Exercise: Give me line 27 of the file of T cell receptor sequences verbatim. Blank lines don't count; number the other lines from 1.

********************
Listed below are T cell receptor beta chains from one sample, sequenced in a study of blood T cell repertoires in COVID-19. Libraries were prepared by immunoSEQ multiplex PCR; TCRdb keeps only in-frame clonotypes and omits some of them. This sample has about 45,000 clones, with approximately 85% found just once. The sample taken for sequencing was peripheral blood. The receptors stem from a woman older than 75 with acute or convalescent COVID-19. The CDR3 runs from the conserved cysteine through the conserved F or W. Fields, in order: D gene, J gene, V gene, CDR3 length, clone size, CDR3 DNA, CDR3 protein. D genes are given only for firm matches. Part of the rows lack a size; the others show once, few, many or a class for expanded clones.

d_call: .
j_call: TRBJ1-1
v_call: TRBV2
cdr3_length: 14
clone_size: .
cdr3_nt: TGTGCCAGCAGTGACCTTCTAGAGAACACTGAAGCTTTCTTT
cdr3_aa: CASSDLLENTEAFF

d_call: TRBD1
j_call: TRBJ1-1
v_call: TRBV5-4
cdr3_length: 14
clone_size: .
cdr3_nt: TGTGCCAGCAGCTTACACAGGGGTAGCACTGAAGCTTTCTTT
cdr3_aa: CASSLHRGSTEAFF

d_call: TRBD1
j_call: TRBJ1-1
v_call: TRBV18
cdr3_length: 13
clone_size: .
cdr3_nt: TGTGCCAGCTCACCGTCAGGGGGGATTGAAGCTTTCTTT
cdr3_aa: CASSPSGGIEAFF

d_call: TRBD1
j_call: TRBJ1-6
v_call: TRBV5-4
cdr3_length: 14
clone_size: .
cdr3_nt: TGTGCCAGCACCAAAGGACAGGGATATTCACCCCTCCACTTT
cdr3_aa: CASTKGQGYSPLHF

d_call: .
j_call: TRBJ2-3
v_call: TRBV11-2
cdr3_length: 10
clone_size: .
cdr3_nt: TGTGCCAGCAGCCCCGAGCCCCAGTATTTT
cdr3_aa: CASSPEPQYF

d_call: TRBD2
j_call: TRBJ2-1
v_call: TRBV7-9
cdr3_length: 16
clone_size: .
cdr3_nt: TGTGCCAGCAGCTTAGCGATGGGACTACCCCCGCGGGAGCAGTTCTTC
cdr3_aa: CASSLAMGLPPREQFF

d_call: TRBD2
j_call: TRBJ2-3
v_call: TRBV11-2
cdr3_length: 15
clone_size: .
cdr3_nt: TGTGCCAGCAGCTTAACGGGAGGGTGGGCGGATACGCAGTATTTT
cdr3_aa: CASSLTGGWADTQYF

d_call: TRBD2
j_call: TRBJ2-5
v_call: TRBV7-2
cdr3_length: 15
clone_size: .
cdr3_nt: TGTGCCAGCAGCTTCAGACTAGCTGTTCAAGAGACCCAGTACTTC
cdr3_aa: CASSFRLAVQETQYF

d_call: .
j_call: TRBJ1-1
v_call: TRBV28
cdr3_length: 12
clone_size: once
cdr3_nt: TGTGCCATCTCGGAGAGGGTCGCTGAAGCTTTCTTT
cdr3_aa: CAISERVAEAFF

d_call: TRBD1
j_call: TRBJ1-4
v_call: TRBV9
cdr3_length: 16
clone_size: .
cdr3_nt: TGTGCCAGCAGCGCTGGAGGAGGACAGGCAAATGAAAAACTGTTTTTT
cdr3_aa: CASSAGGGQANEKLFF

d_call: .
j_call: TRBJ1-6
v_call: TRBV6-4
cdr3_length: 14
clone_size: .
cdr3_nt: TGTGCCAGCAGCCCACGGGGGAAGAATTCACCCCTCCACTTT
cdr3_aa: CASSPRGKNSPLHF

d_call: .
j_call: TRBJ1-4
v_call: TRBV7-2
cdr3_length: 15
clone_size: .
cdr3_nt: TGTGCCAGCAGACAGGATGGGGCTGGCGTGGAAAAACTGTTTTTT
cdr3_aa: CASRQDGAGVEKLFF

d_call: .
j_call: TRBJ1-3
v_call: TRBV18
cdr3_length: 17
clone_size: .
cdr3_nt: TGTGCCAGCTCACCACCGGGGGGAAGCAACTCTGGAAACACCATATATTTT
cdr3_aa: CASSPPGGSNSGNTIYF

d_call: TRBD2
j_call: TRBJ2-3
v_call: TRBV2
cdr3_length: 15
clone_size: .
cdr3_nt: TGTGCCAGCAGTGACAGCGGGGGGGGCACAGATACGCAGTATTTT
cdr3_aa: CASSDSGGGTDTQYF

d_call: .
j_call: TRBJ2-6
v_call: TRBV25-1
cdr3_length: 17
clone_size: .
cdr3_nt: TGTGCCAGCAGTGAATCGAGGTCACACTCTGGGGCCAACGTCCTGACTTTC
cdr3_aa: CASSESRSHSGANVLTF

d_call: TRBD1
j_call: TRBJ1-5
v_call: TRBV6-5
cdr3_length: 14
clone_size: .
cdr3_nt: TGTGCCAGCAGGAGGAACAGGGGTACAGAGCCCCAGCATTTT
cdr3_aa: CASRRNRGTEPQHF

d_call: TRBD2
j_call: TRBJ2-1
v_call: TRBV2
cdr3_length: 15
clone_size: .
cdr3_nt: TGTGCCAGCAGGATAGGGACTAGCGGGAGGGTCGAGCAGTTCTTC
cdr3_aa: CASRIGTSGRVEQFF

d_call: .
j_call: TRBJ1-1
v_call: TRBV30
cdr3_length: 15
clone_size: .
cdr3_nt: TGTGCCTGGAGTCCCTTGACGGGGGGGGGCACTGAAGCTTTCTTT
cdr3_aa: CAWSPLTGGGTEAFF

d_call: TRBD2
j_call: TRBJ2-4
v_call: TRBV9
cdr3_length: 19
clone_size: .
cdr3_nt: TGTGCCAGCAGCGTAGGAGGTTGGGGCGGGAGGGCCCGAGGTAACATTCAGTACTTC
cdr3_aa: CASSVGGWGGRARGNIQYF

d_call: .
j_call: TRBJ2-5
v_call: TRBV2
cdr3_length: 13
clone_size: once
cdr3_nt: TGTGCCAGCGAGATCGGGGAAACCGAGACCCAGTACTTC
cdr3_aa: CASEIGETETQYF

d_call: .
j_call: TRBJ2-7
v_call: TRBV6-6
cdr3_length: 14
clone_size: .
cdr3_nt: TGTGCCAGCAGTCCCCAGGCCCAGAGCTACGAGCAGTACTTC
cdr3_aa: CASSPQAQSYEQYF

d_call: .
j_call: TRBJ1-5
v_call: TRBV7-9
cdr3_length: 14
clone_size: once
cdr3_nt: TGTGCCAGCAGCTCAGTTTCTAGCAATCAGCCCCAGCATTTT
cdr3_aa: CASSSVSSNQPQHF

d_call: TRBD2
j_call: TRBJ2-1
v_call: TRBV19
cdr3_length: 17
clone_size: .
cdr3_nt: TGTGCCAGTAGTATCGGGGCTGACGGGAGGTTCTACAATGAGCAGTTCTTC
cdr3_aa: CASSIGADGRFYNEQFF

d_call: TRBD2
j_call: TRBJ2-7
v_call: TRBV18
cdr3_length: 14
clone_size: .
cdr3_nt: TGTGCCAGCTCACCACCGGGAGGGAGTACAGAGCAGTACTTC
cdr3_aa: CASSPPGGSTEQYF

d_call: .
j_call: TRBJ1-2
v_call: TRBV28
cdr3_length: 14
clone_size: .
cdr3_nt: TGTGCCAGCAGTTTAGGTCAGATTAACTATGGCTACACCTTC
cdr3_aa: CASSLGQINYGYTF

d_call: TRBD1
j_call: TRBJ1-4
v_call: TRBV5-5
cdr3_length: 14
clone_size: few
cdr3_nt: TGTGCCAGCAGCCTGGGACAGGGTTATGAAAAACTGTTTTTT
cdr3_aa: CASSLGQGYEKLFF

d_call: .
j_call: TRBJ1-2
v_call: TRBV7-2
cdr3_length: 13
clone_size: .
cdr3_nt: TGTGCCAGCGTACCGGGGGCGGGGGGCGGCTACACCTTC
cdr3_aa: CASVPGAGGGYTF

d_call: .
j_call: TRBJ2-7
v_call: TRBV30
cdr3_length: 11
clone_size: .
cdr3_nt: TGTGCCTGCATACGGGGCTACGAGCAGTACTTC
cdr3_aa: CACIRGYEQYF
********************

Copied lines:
clone_size: .